What’s Good for the Deer
is Good for the Doe
There’s no gender bias among deer hunters
Thanks to Walt Disney, hunters refer to it as the Bambi Syndrome. Ever since the popular flick featuring the hardships of a motherless fawn, the big sorrowful eyes of Hollywood’s Bambi are fixed in the minds of non-hunters.
Chances are, after the announcement of the planned hunt on the ’morrow, the first thing the hunter or huntress will hear is How can you?
I’ve been to parties when the distressed person wondering How can you? has abruptly wheeled and headed to the farthest side of the room as if I had a live cobra on my shoulders or, worse still, was about to present a fawn’s eyeball on a toothpick.
The Cult of the Antlered Deer
Many old-time hunters wouldn’t be caught dead checking in an antlerless deer or one with spikes or just several points. One such deer wouldn’t impress anyone back in camp even if used as table fare for the remainder of the hunt.
Like everything else, deer hunting has changed dramatically in the past half century. I was in my 20s before shooting antlerless deer was even suggested; the hunter who’d listen to such trash ended up the club’s dishwasher. The rallying cry among the opponents of doe shooting was How can we continue to have deer hunting if we start killing all the mothers?
if You Can’t Beat ’em, Join ’em
With hunting restricted to bucks with antlers of three inches or more, deer herds were getting out of whack. The number of unmolested does vulnerable only to poaching, disease and starvation shifted support in favor of easing laws and regulations based on gender. Deer managers and the rest of the scientific community saw the handwriting on the wall.
At the same time, development was making big strides, and wildlife habitat turning into houses, businesses, highways and such. Creatures theretofore considered of the deep woodlands suddenly did a curious thing: They decided if you can’t beat ’em, join ’em.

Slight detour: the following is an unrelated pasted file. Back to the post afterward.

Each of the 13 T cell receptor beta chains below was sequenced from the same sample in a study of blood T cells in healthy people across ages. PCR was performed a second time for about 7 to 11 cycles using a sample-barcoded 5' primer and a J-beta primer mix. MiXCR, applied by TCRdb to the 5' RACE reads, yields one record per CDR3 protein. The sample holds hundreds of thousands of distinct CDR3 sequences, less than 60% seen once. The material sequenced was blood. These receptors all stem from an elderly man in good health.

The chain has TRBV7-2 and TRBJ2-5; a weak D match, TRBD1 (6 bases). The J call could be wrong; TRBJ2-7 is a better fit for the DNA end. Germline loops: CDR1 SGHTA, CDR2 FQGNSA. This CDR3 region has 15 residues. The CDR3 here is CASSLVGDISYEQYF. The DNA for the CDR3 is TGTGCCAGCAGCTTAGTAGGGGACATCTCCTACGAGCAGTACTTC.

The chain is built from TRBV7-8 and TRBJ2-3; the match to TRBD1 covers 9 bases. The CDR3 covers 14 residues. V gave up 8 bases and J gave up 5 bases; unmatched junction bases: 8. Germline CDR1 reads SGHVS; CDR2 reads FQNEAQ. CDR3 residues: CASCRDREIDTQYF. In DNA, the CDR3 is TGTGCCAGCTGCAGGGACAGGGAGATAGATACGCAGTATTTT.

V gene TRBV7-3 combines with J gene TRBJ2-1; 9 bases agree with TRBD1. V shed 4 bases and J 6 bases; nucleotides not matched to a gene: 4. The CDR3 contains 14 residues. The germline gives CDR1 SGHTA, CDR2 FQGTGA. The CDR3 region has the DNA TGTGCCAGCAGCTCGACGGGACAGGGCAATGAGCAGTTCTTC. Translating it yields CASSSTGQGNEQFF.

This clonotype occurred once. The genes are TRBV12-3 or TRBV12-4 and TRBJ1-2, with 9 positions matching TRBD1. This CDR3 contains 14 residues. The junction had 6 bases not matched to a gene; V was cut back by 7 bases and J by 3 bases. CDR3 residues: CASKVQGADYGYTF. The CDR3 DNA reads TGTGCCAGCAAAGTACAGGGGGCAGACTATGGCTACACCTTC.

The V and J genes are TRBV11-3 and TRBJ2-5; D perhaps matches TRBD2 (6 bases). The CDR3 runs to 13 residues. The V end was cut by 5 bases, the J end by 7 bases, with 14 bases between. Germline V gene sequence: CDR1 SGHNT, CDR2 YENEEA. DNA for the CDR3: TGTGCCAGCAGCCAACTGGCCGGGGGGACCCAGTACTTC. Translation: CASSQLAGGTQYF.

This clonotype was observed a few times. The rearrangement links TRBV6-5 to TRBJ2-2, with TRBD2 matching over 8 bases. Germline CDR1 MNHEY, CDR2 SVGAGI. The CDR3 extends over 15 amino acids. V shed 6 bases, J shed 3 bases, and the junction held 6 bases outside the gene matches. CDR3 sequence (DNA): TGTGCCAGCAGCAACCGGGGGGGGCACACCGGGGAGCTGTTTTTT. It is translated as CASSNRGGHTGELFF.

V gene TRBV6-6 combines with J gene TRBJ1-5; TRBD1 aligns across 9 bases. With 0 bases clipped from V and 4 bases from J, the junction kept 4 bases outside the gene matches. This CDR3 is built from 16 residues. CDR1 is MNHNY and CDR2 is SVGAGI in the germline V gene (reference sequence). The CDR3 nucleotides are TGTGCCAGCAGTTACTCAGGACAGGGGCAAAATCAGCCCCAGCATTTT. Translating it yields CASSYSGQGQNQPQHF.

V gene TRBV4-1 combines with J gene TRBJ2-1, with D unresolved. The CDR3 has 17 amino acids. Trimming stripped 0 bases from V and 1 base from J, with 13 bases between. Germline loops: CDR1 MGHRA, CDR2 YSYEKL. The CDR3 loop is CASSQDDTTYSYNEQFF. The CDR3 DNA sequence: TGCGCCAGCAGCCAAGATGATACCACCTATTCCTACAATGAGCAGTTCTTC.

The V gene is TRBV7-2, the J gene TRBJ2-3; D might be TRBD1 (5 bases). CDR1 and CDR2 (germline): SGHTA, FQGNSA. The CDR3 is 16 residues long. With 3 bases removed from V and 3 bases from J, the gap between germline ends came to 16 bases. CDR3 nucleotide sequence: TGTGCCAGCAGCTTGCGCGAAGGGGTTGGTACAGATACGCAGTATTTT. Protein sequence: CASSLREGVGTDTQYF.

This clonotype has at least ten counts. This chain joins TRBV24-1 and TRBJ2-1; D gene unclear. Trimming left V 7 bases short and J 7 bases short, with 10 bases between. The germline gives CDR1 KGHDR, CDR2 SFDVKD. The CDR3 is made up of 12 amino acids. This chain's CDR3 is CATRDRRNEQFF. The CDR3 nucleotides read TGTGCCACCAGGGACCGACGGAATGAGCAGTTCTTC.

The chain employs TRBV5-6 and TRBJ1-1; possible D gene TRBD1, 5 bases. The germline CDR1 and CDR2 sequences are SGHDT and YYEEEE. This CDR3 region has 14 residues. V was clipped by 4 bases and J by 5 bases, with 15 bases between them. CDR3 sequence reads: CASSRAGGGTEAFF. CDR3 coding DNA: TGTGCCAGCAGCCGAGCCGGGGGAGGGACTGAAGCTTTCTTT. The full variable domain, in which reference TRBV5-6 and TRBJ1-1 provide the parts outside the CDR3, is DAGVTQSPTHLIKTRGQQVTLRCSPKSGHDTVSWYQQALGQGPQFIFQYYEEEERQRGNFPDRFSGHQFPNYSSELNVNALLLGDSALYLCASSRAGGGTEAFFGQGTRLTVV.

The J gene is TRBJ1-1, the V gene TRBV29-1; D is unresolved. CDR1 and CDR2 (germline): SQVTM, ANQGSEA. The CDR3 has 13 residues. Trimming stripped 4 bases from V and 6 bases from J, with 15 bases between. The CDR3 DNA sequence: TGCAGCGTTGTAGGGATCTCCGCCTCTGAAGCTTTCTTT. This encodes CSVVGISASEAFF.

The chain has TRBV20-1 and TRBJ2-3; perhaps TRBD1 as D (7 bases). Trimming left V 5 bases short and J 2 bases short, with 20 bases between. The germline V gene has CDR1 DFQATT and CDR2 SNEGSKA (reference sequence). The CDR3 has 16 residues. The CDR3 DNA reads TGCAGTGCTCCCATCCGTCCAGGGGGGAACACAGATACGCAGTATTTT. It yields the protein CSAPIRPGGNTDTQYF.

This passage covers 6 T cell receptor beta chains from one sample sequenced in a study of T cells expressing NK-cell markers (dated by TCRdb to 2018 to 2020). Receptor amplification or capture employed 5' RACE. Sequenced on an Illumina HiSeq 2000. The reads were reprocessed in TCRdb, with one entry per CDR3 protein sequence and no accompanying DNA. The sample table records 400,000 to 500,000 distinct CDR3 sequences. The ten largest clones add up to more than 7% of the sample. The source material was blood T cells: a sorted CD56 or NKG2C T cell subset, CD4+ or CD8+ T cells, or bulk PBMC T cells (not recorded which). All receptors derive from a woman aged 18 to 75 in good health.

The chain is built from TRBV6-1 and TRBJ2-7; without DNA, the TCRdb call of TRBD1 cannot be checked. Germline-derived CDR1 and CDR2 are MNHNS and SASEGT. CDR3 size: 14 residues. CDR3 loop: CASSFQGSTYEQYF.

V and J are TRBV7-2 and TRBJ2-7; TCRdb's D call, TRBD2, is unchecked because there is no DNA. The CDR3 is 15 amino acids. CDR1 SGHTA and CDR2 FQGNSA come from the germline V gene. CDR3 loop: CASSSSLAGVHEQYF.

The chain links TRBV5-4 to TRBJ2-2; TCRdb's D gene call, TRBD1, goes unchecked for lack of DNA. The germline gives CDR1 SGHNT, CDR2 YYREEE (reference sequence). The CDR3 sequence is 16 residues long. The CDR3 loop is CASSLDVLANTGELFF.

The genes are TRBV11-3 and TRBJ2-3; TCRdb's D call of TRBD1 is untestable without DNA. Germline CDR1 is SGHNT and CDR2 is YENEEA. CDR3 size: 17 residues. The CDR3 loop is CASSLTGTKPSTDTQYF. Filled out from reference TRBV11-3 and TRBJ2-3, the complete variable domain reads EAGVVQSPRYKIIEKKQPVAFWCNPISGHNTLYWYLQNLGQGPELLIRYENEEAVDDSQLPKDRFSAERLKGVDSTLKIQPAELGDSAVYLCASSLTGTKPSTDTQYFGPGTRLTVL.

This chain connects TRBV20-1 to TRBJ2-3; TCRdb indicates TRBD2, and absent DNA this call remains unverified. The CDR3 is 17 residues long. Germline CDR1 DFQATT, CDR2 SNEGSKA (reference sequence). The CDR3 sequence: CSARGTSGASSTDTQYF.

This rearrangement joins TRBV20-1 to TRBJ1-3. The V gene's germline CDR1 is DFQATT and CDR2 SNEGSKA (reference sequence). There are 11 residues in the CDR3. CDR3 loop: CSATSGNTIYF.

Deer, turkeys, bear and other wildlife became neighbors with humans, who at first were pleased. They’d never thought that from their windows they would see such wildlife. It was new and exciting. But only for a while.
That view changed when ornamental trees and shrubs, along with backyard garden vegetables, ended up in the bellies of deer.
Many does birthed two and three offspring with much greater chances of survival, and the does among them contributed more to the overall deer herd. This couldn’t go on forever.
Shortsighted hunters and anti-hunter extremists were the last to hold out; killing mothers still made no sense as a tool to bring about a healthier and more abundant herd. I recall, after checking out the theories of deer managers, I spoke at a Bennington, Vt., rod and gun club to outline the thinking of wildlife managers. The audience was silent, shocked. Being an outdoor columnist, I was supposed to be on their side.
I didn’t get home until after midnight; when the meeting was over nearly everyone at the clubhouse buttonholed me. How could I? More than a few threatened to stop reading my column though I told them that at the time I wasn’t fully convinced, had just tried to air the other side of controversy.
Then they turned to the last big argument of those opposing antlerless deer hunting: There will be black wreaths on the doors of hunters’ houses everywhere. Meaning that hunters would be killed because their comrades afield would no longer have to hold fire until they checked for antlers on their target.
That wasn’t nonsense. Sound shots fired by an anxious hunter at any noise thought to be a deer have killed many hunters. So there was a tad of justification in opposing a rule that required a hunter to positively identify the target.
The Just Balance
But in the end, science ruled. Antlerless hunting has become the norm. In most states, it is encouraged to control the growth of deer herds. Maryland is among states that encourage a bigger antlerless bag by lessening restrictions on them. But we still have too many deer in all but Western Maryland.
When I came to Maryland 51 years ago, deer hunting was strictly antlered bucks only. In the late 1950s a few antlerless hunts were tried in lower Eastern Shore counties and no black wreaths adorned the doors of hunters’ homes. Since then, antlerless hunting has taken over in all counties and with the approval of most hunters and citizens with the exception of some in the far west of the state.
Today, Marylanders have the best deer hunting ever, better than even in fabled Maine. We have more deer than when the Indians occupied our space. The herd has probably quadrupled since I arrived in ’56. Long ago, I became an ardent booster of antlerless hunting. But I must admit I got a hard lump in my stomach when I witnessed a hunter check in a true Bambi in Dorchester County several years ago.
He carried it in his arms at the checking station. It wasn’t much bigger than his beagle that trotted behind. There are times when common sense should rule and this was one of them. Enough said.